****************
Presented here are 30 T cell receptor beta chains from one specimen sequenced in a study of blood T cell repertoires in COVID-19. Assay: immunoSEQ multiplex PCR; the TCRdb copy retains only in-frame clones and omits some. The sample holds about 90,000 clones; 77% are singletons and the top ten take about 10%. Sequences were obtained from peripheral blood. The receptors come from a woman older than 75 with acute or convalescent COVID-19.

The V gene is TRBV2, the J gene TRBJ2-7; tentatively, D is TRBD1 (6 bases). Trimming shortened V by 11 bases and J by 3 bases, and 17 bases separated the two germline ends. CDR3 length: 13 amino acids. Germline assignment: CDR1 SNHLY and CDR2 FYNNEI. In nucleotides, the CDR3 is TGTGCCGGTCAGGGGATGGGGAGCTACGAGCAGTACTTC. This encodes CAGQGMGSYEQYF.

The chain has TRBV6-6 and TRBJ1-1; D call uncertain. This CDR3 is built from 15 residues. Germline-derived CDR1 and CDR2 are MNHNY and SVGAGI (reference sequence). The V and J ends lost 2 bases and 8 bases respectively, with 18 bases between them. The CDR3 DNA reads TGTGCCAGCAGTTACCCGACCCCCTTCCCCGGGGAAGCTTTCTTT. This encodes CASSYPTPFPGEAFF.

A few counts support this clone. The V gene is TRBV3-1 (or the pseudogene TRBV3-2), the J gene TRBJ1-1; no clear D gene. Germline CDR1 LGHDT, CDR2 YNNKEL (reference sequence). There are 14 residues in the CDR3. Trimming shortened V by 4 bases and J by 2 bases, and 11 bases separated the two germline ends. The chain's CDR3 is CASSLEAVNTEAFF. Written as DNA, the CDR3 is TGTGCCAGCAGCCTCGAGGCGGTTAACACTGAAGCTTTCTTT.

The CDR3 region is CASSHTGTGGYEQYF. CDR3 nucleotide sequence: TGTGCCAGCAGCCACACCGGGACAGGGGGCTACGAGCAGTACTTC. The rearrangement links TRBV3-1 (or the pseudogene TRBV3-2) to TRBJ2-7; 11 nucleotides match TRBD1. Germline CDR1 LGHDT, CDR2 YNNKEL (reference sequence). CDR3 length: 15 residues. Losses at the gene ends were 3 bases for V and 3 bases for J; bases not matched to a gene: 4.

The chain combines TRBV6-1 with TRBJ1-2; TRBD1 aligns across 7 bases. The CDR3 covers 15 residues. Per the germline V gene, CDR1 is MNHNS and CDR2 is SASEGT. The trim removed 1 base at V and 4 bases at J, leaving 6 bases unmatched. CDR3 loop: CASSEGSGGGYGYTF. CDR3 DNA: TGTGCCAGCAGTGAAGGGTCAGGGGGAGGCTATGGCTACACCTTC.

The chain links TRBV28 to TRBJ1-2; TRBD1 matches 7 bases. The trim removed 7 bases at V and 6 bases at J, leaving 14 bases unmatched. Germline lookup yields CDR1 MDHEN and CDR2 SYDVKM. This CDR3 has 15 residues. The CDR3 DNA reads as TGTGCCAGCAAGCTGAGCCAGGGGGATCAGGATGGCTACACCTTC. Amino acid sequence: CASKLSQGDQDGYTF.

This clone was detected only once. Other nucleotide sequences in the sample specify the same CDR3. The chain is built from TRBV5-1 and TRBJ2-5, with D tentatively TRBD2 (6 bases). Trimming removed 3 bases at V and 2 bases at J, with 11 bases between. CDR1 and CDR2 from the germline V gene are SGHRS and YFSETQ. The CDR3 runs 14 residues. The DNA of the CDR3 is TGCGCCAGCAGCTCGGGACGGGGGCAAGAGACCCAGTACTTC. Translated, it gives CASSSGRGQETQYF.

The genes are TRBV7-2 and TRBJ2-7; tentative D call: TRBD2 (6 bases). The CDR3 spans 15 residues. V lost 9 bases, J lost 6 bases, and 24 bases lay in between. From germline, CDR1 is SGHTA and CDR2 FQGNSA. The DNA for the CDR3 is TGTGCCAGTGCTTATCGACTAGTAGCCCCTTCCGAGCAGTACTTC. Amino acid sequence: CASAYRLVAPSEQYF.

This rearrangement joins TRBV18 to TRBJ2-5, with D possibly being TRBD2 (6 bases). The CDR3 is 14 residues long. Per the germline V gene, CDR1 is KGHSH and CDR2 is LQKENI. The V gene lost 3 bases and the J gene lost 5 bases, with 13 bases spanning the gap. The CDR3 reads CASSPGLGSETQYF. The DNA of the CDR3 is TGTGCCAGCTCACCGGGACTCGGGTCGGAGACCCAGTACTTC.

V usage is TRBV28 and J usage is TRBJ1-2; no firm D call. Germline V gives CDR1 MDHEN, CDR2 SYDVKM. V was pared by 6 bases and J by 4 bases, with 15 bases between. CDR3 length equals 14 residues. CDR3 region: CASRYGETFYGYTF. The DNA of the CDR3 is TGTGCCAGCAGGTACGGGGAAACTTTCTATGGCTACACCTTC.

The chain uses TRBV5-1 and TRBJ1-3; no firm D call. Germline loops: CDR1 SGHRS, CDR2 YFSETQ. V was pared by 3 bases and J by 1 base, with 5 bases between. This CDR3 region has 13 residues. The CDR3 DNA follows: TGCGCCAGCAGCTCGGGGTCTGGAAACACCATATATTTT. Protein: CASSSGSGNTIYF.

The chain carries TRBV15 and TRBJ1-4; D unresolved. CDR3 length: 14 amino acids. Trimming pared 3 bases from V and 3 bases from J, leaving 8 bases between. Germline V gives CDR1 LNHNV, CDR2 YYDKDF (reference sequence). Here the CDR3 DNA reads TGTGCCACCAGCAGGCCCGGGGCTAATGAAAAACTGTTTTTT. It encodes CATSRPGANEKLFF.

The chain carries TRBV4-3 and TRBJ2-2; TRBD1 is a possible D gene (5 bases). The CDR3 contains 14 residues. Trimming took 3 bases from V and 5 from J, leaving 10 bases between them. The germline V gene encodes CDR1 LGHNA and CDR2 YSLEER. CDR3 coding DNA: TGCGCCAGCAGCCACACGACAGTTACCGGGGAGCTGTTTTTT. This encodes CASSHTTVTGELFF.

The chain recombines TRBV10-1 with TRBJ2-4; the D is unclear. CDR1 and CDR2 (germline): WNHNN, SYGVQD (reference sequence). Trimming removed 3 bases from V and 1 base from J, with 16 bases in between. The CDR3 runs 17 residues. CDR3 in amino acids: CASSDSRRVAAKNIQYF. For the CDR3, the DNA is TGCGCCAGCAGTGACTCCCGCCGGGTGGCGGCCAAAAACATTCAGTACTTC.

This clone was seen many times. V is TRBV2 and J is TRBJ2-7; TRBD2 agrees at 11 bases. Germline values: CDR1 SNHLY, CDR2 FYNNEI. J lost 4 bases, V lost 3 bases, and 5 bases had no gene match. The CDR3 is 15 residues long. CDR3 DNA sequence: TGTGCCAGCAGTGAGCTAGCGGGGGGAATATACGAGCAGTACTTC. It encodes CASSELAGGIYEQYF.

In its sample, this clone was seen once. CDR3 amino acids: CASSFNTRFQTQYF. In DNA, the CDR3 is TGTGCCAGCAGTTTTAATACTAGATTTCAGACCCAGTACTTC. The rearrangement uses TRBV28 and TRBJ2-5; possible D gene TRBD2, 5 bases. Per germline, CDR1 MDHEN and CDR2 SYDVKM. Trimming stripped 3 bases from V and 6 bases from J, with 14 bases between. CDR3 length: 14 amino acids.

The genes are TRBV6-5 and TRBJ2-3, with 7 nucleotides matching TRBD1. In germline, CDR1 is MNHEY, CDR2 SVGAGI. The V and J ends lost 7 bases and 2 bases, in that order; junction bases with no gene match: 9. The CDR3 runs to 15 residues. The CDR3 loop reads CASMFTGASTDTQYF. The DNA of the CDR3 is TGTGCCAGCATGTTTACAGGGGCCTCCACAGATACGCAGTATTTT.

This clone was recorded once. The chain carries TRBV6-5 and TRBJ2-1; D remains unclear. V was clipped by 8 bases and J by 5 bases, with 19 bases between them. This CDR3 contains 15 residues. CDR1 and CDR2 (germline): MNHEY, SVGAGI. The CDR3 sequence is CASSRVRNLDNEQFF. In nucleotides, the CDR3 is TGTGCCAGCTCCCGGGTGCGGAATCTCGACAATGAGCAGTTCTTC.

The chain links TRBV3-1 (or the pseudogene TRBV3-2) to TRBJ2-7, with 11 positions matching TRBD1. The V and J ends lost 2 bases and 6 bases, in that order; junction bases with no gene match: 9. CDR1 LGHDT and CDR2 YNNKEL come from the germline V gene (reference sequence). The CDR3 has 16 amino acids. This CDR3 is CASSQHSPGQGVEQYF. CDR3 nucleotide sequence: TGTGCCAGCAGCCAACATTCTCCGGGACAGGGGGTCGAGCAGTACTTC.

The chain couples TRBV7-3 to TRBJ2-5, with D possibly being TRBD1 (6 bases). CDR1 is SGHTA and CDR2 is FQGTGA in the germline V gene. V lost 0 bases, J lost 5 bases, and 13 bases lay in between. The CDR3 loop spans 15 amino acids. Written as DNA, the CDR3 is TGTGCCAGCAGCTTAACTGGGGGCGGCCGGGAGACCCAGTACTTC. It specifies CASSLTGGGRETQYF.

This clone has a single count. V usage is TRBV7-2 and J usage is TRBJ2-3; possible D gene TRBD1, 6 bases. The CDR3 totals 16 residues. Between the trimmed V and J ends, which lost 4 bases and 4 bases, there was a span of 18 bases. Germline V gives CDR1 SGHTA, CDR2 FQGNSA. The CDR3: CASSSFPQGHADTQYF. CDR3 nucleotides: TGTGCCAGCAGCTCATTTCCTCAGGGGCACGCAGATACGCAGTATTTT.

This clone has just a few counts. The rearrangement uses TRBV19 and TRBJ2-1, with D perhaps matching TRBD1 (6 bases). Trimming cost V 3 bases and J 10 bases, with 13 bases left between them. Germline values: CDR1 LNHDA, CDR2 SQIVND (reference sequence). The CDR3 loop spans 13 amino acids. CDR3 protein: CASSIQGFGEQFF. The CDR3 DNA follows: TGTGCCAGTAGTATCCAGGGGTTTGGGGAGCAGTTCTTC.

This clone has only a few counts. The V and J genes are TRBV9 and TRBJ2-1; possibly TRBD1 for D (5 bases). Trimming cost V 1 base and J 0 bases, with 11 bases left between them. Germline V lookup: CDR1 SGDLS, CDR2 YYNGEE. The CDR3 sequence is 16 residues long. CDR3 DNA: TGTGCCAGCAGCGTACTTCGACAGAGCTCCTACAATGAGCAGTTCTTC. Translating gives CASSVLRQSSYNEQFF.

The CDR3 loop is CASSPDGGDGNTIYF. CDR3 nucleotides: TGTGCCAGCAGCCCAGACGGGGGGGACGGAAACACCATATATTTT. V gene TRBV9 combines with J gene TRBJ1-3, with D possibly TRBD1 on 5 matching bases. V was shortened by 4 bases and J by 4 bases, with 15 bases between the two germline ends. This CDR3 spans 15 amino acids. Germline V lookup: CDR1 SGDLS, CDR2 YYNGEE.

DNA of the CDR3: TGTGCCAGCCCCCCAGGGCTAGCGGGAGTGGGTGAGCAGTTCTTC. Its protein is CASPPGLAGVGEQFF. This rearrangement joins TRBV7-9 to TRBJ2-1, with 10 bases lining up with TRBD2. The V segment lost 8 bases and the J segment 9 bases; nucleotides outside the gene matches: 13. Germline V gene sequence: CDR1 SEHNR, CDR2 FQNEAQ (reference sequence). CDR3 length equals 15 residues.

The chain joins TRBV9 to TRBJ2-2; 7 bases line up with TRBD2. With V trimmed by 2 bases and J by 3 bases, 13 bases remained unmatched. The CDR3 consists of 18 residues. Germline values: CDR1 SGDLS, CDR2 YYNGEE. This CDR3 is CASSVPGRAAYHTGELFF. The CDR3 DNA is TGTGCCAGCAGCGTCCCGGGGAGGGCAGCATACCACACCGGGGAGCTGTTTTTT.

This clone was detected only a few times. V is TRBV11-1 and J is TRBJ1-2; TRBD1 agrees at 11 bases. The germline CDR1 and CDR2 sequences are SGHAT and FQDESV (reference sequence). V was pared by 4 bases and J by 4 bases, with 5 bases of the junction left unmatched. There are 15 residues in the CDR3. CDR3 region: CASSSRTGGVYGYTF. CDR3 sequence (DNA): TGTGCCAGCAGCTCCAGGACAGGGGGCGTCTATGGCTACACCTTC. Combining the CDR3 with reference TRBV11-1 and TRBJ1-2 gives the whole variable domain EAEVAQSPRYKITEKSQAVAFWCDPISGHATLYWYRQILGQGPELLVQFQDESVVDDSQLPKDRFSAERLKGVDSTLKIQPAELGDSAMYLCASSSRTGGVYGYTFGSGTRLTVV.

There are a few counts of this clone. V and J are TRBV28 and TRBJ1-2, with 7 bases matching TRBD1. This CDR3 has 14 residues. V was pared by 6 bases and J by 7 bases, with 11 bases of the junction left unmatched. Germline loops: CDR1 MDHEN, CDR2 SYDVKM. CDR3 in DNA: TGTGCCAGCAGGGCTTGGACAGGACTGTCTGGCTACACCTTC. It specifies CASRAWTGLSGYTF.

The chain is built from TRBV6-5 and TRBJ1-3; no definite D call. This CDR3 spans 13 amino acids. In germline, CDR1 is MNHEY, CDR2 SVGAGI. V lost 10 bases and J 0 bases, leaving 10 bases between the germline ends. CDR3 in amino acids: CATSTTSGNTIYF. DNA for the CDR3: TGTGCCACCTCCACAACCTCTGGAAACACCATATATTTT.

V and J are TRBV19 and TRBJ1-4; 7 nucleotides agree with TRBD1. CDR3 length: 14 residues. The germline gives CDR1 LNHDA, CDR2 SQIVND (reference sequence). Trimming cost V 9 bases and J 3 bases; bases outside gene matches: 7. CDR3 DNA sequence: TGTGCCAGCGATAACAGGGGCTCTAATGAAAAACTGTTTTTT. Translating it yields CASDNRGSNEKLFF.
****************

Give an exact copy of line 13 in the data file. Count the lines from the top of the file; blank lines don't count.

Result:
The chain carries TRBV15 and TRBJ1-4; D unresolved. CDR3 length: 14 amino acids. Trimming pared 3 bases from V and 3 bases from J, leaving 8 bases between. Germline V gives CDR1 LNHNV, CDR2 YYDKDF (reference sequence). Here the CDR3 DNA reads TGTGCCACCAGCAGGCCCGGGGCTAATGAAAAACTGTTTTTT. It encodes CATSRPGANEKLFF.